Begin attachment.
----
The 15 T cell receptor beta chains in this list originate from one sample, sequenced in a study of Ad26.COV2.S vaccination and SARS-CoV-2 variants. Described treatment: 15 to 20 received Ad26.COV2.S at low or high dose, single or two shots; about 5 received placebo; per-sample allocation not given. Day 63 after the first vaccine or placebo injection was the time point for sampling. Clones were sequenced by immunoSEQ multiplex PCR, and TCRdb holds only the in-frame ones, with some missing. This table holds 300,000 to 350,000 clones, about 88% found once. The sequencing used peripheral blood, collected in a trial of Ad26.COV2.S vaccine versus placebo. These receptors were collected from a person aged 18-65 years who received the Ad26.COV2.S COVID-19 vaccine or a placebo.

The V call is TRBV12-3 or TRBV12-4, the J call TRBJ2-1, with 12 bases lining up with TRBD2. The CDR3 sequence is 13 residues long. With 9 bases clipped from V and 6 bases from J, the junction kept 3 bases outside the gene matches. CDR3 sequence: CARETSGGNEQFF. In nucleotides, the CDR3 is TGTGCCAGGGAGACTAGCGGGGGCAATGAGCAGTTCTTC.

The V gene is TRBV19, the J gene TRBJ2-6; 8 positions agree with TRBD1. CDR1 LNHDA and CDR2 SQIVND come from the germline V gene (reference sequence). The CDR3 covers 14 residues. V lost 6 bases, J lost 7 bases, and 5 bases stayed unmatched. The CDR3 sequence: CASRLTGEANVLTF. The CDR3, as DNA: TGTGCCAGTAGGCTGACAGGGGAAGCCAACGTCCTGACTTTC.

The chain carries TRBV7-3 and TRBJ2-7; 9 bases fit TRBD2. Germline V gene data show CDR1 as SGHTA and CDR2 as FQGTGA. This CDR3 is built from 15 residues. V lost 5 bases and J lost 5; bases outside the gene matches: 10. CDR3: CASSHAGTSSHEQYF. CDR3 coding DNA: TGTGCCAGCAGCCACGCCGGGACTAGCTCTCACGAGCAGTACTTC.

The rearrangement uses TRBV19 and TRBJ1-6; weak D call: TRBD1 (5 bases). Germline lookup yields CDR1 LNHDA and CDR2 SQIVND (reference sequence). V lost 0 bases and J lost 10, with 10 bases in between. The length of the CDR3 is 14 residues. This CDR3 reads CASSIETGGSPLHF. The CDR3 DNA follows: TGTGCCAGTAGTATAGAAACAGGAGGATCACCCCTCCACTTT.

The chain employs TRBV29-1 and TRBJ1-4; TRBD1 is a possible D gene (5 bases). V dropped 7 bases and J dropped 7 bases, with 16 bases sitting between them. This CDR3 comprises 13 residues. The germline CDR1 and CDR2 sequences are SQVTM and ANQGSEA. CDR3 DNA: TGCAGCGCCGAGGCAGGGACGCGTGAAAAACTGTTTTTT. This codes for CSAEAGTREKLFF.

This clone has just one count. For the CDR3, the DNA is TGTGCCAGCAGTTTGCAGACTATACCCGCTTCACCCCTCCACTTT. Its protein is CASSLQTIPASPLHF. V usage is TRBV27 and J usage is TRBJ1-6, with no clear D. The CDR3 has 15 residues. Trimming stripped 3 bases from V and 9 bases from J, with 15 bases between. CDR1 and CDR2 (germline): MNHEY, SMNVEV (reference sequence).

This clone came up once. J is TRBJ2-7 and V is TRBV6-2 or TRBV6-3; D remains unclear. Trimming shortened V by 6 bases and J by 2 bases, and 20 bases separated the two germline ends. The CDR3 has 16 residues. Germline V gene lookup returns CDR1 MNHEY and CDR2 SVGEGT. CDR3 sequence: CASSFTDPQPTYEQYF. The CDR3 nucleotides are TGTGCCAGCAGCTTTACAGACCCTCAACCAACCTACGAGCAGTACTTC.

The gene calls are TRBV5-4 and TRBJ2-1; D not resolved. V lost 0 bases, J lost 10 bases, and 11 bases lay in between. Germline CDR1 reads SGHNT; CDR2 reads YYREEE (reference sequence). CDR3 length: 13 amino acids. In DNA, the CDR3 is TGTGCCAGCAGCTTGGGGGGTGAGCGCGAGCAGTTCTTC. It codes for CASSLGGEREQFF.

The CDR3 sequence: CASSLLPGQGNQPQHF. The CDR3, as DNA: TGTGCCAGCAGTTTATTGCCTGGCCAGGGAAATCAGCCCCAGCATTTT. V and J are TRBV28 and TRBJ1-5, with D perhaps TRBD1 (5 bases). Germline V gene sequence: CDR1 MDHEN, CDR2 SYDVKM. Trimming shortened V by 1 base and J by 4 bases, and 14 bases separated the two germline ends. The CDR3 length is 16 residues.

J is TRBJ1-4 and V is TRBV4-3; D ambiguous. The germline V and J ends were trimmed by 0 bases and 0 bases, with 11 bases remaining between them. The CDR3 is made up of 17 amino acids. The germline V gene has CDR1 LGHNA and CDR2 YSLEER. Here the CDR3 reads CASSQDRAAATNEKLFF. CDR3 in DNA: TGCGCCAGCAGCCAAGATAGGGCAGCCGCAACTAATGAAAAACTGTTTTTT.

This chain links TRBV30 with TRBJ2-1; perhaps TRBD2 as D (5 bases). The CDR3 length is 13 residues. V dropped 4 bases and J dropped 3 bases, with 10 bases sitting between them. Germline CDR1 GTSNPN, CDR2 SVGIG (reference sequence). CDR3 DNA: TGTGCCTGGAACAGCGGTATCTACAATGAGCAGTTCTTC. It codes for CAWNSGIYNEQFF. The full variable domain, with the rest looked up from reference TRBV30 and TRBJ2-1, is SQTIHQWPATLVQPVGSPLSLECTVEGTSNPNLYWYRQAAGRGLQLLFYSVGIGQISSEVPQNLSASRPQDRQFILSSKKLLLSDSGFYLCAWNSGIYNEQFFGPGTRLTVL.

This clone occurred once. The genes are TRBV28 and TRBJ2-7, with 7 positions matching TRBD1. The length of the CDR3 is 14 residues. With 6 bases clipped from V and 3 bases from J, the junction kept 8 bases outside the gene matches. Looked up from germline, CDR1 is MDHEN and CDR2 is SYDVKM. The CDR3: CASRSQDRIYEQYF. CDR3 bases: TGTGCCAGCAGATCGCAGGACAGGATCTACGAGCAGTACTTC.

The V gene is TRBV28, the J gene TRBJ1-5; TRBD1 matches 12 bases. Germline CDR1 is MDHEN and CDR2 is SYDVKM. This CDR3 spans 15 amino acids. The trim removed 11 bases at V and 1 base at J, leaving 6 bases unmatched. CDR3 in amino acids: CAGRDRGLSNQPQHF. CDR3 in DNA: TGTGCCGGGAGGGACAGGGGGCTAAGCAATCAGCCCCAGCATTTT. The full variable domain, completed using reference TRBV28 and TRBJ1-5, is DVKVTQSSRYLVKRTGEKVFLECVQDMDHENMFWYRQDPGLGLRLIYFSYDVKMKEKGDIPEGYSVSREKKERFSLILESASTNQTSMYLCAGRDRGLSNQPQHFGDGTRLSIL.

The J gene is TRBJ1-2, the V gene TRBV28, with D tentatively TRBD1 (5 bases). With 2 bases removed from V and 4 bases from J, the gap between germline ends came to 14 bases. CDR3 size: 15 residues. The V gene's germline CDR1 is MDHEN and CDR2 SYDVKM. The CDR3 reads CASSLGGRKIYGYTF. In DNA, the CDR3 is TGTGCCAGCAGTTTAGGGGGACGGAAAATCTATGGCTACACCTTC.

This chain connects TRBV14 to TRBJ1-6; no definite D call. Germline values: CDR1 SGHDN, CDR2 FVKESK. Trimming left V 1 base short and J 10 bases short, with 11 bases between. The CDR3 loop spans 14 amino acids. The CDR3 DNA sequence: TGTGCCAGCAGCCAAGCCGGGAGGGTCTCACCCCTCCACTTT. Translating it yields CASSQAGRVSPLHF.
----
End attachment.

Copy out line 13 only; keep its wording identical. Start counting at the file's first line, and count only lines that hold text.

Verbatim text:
This clone occurred once. The genes are TRBV28 and TRBJ2-7, with 7 positions matching TRBD1. The length of the CDR3 is 14 residues. With 6 bases clipped from V and 3 bases from J, the junction kept 8 bases outside the gene matches. Looked up from germline, CDR1 is MDHEN and CDR2 is SYDVKM. The CDR3: CASRSQDRIYEQYF. CDR3 bases: TGTGCCAGCAGATCGCAGGACAGGATCTACGAGCAGTACTTC.